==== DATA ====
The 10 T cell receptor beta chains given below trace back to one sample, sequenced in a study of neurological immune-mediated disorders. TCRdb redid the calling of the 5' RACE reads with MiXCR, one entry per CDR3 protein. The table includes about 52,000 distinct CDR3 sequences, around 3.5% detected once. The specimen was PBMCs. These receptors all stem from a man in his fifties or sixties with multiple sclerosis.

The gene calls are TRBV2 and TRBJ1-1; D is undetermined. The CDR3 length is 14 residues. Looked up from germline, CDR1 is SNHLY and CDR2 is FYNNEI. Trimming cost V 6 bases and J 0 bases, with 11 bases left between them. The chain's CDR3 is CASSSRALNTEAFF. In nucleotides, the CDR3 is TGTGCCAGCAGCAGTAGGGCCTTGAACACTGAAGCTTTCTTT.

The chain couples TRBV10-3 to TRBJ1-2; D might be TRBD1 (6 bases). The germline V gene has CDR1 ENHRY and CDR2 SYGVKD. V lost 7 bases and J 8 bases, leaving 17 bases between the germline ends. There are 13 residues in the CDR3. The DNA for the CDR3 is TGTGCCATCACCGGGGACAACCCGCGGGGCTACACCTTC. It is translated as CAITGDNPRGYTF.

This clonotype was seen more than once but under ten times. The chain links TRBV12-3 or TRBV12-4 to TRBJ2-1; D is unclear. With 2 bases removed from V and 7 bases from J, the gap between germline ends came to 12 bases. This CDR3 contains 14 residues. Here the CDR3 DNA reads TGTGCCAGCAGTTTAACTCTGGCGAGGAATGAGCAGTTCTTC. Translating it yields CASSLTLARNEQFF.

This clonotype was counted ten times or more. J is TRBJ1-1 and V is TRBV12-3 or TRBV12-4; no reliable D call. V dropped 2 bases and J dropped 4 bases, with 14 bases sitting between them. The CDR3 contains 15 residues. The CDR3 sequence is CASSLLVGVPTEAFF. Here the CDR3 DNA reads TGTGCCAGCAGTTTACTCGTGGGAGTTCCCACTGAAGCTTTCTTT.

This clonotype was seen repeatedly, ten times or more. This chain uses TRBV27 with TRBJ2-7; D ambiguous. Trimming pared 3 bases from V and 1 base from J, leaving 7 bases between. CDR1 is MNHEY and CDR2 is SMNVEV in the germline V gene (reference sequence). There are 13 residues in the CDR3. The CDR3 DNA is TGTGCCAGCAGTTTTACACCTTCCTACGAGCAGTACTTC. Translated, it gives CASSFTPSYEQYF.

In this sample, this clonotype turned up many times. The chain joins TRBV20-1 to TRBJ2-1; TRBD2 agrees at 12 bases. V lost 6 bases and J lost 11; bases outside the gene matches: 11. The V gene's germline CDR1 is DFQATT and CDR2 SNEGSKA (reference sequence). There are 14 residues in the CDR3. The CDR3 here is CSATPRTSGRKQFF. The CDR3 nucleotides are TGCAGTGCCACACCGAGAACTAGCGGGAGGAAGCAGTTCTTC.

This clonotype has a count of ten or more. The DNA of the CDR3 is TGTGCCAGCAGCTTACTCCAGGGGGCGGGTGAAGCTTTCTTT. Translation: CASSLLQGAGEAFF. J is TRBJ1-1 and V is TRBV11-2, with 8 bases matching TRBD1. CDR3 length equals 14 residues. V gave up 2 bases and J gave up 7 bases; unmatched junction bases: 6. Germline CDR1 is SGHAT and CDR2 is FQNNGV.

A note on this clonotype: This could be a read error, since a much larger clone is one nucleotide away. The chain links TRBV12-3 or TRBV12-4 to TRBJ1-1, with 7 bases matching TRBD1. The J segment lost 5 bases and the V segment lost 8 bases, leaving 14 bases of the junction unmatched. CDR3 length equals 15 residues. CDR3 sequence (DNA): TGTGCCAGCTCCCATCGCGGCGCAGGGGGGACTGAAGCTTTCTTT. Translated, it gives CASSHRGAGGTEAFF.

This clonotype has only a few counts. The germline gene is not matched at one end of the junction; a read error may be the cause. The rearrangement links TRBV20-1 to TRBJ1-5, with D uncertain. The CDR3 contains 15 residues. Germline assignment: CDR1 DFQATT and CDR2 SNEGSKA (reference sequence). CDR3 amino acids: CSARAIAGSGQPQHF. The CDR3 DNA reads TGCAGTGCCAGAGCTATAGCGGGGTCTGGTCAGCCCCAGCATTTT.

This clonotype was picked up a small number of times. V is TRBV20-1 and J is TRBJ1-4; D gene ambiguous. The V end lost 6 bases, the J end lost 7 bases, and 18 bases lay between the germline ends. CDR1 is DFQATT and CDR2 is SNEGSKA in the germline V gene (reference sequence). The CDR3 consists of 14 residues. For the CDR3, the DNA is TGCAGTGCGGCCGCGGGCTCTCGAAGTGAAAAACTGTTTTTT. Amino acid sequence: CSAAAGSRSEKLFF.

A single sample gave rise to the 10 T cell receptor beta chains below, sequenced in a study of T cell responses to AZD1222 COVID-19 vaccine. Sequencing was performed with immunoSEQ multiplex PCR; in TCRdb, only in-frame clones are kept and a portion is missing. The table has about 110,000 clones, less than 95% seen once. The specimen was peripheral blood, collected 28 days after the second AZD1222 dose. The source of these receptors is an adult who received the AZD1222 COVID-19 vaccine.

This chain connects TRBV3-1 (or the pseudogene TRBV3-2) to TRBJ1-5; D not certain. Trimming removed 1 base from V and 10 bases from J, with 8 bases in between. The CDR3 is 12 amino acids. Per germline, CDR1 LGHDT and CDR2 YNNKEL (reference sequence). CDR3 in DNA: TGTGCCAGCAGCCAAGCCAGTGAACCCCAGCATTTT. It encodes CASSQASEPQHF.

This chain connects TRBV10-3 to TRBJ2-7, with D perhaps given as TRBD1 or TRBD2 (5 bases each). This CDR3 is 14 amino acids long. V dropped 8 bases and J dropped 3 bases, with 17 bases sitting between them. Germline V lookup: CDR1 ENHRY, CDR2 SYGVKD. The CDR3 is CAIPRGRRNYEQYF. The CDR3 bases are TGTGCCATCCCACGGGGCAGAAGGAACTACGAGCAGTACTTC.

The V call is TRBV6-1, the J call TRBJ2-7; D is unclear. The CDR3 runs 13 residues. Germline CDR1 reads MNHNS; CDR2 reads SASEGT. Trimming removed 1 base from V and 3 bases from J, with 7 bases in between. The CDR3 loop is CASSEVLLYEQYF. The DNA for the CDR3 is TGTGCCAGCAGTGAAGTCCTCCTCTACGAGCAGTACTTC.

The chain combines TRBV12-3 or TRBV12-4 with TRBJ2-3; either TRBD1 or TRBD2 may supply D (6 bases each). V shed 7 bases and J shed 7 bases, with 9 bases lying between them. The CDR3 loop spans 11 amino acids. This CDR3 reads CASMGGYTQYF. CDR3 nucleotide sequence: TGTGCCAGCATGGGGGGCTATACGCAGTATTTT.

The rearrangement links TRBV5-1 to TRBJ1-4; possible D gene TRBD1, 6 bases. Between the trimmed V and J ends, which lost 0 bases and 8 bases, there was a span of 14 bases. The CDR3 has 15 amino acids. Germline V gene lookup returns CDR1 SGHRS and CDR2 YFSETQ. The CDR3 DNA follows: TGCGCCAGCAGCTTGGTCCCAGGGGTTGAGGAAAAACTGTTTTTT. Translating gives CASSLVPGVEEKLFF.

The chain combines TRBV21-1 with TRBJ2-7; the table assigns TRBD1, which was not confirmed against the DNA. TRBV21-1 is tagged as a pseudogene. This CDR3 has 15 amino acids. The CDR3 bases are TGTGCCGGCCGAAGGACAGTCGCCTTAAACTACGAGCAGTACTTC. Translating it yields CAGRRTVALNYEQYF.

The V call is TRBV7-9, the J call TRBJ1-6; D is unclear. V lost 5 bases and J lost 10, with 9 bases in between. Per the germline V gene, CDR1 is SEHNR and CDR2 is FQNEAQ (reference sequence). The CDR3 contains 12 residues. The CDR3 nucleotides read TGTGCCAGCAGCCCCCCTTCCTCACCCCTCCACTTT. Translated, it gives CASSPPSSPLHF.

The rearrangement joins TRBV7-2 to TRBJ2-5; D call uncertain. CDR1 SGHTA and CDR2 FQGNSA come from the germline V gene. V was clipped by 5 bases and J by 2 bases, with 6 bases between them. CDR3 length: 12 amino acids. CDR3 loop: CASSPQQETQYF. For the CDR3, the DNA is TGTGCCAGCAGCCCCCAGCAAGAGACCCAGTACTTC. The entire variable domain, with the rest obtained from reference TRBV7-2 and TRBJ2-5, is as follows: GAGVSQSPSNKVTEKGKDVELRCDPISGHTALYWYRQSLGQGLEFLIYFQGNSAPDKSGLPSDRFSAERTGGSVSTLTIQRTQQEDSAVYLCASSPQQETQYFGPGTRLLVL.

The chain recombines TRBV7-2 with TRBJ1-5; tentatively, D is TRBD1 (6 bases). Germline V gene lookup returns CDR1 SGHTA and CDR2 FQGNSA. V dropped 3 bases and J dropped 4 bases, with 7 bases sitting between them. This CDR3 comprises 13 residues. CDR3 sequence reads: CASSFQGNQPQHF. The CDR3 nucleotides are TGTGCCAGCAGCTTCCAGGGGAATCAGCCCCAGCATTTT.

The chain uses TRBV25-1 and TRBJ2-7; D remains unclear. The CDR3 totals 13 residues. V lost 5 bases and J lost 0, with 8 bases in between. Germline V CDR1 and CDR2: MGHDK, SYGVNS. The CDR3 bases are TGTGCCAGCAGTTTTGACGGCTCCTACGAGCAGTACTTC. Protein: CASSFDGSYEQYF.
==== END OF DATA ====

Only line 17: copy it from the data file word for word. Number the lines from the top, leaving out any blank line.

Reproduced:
The rearrangement links TRBV5-1 to TRBJ1-4; possible D gene TRBD1, 6 bases. Between the trimmed V and J ends, which lost 0 bases and 8 bases, there was a span of 14 bases. The CDR3 has 15 amino acids. Germline V gene lookup returns CDR1 SGHRS and CDR2 YFSETQ. The CDR3 DNA follows: TGCGCCAGCAGCTTGGTCCCAGGGGTTGAGGAAAAACTGTTTTTT. Translating gives CASSLVPGVEEKLFF.